Additionally, if the resort home is located in a planned development (which are common in resort areas), ongoing dues and assessments might be another expense.
You might recoup some expenses by renting the home out when you’re not visiting. Renting can't be counted on to significantly defray costs, however. During peak seasons in a resort area, renting out a home is typically not a problem. However, unless you have the time to arrange rentals on your own, you’ll likely need to pay a portion of the rental rate to a real estate agent or rental agency to coordinate this. If the rental period is short term, you might also need to hire a housecleaner to clean up between renters. Additionally, finding renters during the off-seasons in a resort might prove difficult.
In order to determine whether it’s wisest to rent or buy, you must also consider a number of other differences between renting and owning a resort home.
With a rental home, you might find that your favorite home or condominium unit isn’t always available when you want it. And you might be less than thrilled with your alternative rental accommodations once you arrive. Perhaps the rental is smaller, older, or uglier than anticipated, with lumpy beds, scratchy bedding, or smelly carpets. Or perhaps you will be unpleasantly surprised by the neighborhood, where a large group of loud, rude college kids keeps you up at night, and takes over the common swimming pool and hot tub area.
These issues can be avoided if you own your own home. You can furnish and stock the place to your tastes and will know just what to expect each time you visit. Also, if you are concerned about the neighborhood or frequently changing neighbors, you might purchase in an area that doesn’t allow short term rentals, or one that has more long-term residents and fewer rental homes.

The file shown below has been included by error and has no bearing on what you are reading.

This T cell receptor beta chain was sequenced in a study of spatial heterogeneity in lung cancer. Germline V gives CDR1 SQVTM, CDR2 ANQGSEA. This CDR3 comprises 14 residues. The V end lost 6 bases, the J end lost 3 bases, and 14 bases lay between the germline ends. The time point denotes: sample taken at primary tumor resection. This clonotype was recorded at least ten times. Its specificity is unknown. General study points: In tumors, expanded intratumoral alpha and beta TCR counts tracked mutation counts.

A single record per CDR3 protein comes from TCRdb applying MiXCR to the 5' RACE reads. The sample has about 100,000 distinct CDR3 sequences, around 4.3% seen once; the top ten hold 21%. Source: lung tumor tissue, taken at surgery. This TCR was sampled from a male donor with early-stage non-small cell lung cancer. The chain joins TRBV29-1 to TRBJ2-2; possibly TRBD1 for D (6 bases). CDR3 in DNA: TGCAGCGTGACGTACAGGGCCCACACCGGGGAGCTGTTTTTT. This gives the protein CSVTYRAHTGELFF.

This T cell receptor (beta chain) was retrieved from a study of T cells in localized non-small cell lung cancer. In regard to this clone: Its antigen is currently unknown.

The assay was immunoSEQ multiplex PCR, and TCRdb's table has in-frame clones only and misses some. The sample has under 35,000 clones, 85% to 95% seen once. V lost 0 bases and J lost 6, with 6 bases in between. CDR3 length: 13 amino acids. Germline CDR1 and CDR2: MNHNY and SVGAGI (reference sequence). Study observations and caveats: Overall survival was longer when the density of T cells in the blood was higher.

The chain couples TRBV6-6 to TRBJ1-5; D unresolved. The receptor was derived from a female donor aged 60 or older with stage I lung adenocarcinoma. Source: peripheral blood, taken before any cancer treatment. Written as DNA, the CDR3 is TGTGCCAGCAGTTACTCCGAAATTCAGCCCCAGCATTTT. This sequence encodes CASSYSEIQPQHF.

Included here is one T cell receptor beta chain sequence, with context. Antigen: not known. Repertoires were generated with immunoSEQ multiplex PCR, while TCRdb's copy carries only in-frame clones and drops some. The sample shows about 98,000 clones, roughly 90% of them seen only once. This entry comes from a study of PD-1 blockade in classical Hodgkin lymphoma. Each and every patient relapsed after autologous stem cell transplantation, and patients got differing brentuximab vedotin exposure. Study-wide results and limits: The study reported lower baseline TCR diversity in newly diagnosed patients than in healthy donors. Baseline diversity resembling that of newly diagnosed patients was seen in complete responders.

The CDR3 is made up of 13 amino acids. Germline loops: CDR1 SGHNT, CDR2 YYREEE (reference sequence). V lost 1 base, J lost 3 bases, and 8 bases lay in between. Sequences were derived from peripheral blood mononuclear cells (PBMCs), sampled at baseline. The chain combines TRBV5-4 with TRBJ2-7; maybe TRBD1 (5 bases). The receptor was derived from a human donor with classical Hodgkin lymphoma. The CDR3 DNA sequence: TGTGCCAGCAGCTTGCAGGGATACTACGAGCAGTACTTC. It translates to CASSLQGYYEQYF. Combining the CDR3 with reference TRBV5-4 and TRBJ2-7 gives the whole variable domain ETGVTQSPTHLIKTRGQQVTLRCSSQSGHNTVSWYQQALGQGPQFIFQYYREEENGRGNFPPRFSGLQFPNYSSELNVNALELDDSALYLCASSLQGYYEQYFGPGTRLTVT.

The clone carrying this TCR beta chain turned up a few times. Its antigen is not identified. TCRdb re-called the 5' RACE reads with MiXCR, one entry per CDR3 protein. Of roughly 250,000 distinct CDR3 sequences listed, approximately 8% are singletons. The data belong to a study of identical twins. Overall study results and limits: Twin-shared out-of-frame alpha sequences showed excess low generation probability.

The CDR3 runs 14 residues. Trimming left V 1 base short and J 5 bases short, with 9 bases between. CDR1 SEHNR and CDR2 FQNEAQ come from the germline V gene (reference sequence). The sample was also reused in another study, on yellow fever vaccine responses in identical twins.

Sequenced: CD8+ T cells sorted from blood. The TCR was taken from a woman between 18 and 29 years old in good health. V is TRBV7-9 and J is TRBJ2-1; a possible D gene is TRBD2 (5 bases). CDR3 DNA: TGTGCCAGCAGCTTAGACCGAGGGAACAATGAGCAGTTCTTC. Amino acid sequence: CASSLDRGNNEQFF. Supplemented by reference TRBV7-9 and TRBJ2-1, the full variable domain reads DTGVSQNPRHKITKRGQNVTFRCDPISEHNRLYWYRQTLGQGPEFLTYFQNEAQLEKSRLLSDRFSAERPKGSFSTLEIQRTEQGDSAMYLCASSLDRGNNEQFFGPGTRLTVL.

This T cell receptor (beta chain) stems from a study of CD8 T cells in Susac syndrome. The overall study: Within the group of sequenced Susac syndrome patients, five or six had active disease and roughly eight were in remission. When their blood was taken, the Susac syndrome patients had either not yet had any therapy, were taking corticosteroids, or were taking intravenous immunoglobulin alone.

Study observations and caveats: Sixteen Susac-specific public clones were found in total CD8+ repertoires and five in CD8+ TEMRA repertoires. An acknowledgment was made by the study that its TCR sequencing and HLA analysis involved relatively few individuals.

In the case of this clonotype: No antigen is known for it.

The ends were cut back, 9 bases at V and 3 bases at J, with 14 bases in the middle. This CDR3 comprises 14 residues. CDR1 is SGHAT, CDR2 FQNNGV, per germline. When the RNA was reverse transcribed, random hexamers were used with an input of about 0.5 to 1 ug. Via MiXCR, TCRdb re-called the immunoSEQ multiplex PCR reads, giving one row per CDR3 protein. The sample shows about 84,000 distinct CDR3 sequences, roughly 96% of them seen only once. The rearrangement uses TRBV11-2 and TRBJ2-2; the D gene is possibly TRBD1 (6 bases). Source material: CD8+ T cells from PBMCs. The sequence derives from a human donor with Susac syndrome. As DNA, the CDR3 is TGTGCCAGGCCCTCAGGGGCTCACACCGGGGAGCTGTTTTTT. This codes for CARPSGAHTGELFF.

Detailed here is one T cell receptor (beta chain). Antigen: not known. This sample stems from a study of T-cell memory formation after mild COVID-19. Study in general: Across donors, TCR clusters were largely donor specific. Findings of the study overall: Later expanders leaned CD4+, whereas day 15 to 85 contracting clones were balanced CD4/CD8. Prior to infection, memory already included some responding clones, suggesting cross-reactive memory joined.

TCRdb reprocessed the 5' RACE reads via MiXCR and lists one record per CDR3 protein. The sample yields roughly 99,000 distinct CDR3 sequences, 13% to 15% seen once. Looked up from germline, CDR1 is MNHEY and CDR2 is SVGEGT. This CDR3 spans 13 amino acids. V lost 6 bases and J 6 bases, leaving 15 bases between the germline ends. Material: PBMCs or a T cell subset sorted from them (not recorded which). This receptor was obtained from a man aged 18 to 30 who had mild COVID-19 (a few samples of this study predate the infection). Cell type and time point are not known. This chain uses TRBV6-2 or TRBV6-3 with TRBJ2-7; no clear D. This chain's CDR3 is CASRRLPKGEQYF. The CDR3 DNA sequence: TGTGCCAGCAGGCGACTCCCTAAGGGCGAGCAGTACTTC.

To make the wisest choice between renting or buying a resort home, honestly assess your likes and dislikes. Are you sure you want to visit the same place again and again? If you love variety, trying new things, and exploring new places, renting might be the wiser choice for you. Remember that, to make the costs of ownership worth it, you will want to spend most of your vacation time at the same place. Yet going to the same place repeatedly might start to feel like a drag.
Before deciding whether to rent or buy in a resort area, you must assess all of the considerations above. In the end, however, only you can determine which choice would give you the most satisfaction. If money isn’t your first concern, and you just want a place of your own as a retreat, buying that dream home in a resort might be the way to go. If not, however, take a close look at the direct and indirect costs as well as the investment value of your intended resort home.